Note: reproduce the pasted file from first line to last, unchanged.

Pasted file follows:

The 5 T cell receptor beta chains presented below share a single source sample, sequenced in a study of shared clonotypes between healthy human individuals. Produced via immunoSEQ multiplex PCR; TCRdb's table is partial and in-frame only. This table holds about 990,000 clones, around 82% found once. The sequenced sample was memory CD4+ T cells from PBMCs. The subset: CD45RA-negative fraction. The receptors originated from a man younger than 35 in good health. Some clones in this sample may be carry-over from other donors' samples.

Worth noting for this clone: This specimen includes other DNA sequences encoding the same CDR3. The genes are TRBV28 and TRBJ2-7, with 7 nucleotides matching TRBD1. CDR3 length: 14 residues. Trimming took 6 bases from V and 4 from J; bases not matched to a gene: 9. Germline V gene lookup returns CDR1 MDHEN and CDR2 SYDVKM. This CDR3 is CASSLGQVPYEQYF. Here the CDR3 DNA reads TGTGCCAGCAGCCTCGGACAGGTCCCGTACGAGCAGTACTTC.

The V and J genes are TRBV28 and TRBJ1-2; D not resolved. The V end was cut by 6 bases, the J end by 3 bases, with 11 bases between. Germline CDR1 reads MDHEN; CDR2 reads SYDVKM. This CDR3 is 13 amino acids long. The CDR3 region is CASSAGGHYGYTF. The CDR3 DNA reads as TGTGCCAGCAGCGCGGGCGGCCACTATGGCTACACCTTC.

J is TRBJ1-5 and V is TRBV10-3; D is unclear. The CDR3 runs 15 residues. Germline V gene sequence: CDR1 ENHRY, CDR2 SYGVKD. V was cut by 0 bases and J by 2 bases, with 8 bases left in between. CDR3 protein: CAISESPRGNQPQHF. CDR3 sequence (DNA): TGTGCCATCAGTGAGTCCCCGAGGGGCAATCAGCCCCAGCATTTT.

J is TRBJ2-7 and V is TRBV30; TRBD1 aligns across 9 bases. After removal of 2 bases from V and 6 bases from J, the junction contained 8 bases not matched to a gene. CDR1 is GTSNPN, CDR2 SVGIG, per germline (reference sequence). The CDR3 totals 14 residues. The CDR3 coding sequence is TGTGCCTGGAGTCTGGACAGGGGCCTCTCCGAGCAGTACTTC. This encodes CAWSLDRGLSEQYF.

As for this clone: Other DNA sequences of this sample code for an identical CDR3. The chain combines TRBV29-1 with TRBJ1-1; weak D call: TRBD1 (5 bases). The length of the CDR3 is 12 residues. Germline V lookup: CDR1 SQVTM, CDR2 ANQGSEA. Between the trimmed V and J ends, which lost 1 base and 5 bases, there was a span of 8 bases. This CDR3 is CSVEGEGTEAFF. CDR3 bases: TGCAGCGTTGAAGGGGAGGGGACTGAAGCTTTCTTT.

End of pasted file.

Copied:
The 5 T cell receptor beta chains presented below share a single source sample, sequenced in a study of shared clonotypes between healthy human individuals. Produced via immunoSEQ multiplex PCR; TCRdb's table is partial and in-frame only. This table holds about 990,000 clones, around 82% found once. The sequenced sample was memory CD4+ T cells from PBMCs. The subset: CD45RA-negative fraction. The receptors originated from a man younger than 35 in good health. Some clones in this sample may be carry-over from other donors' samples.

Worth noting for this clone: This specimen includes other DNA sequences encoding the same CDR3. The genes are TRBV28 and TRBJ2-7, with 7 nucleotides matching TRBD1. CDR3 length: 14 residues. Trimming took 6 bases from V and 4 from J; bases not matched to a gene: 9. Germline V gene lookup returns CDR1 MDHEN and CDR2 SYDVKM. This CDR3 is CASSLGQVPYEQYF. Here the CDR3 DNA reads TGTGCCAGCAGCCTCGGACAGGTCCCGTACGAGCAGTACTTC.

The V and J genes are TRBV28 and TRBJ1-2; D not resolved. The V end was cut by 6 bases, the J end by 3 bases, with 11 bases between. Germline CDR1 reads MDHEN; CDR2 reads SYDVKM. This CDR3 is 13 amino acids long. The CDR3 region is CASSAGGHYGYTF. The CDR3 DNA reads as TGTGCCAGCAGCGCGGGCGGCCACTATGGCTACACCTTC.

J is TRBJ1-5 and V is TRBV10-3; D is unclear. The CDR3 runs 15 residues. Germline V gene sequence: CDR1 ENHRY, CDR2 SYGVKD. V was cut by 0 bases and J by 2 bases, with 8 bases left in between. CDR3 protein: CAISESPRGNQPQHF. CDR3 sequence (DNA): TGTGCCATCAGTGAGTCCCCGAGGGGCAATCAGCCCCAGCATTTT.

J is TRBJ2-7 and V is TRBV30; TRBD1 aligns across 9 bases. After removal of 2 bases from V and 6 bases from J, the junction contained 8 bases not matched to a gene. CDR1 is GTSNPN, CDR2 SVGIG, per germline (reference sequence). The CDR3 totals 14 residues. The CDR3 coding sequence is TGTGCCTGGAGTCTGGACAGGGGCCTCTCCGAGCAGTACTTC. This encodes CAWSLDRGLSEQYF.

As for this clone: Other DNA sequences of this sample code for an identical CDR3. The chain combines TRBV29-1 with TRBJ1-1; weak D call: TRBD1 (5 bases). The length of the CDR3 is 12 residues. Germline V lookup: CDR1 SQVTM, CDR2 ANQGSEA. Between the trimmed V and J ends, which lost 1 base and 5 bases, there was a span of 8 bases. This CDR3 is CSVEGEGTEAFF. CDR3 bases: TGCAGCGTTGAAGGGGAGGGGACTGAAGCTTTCTTT.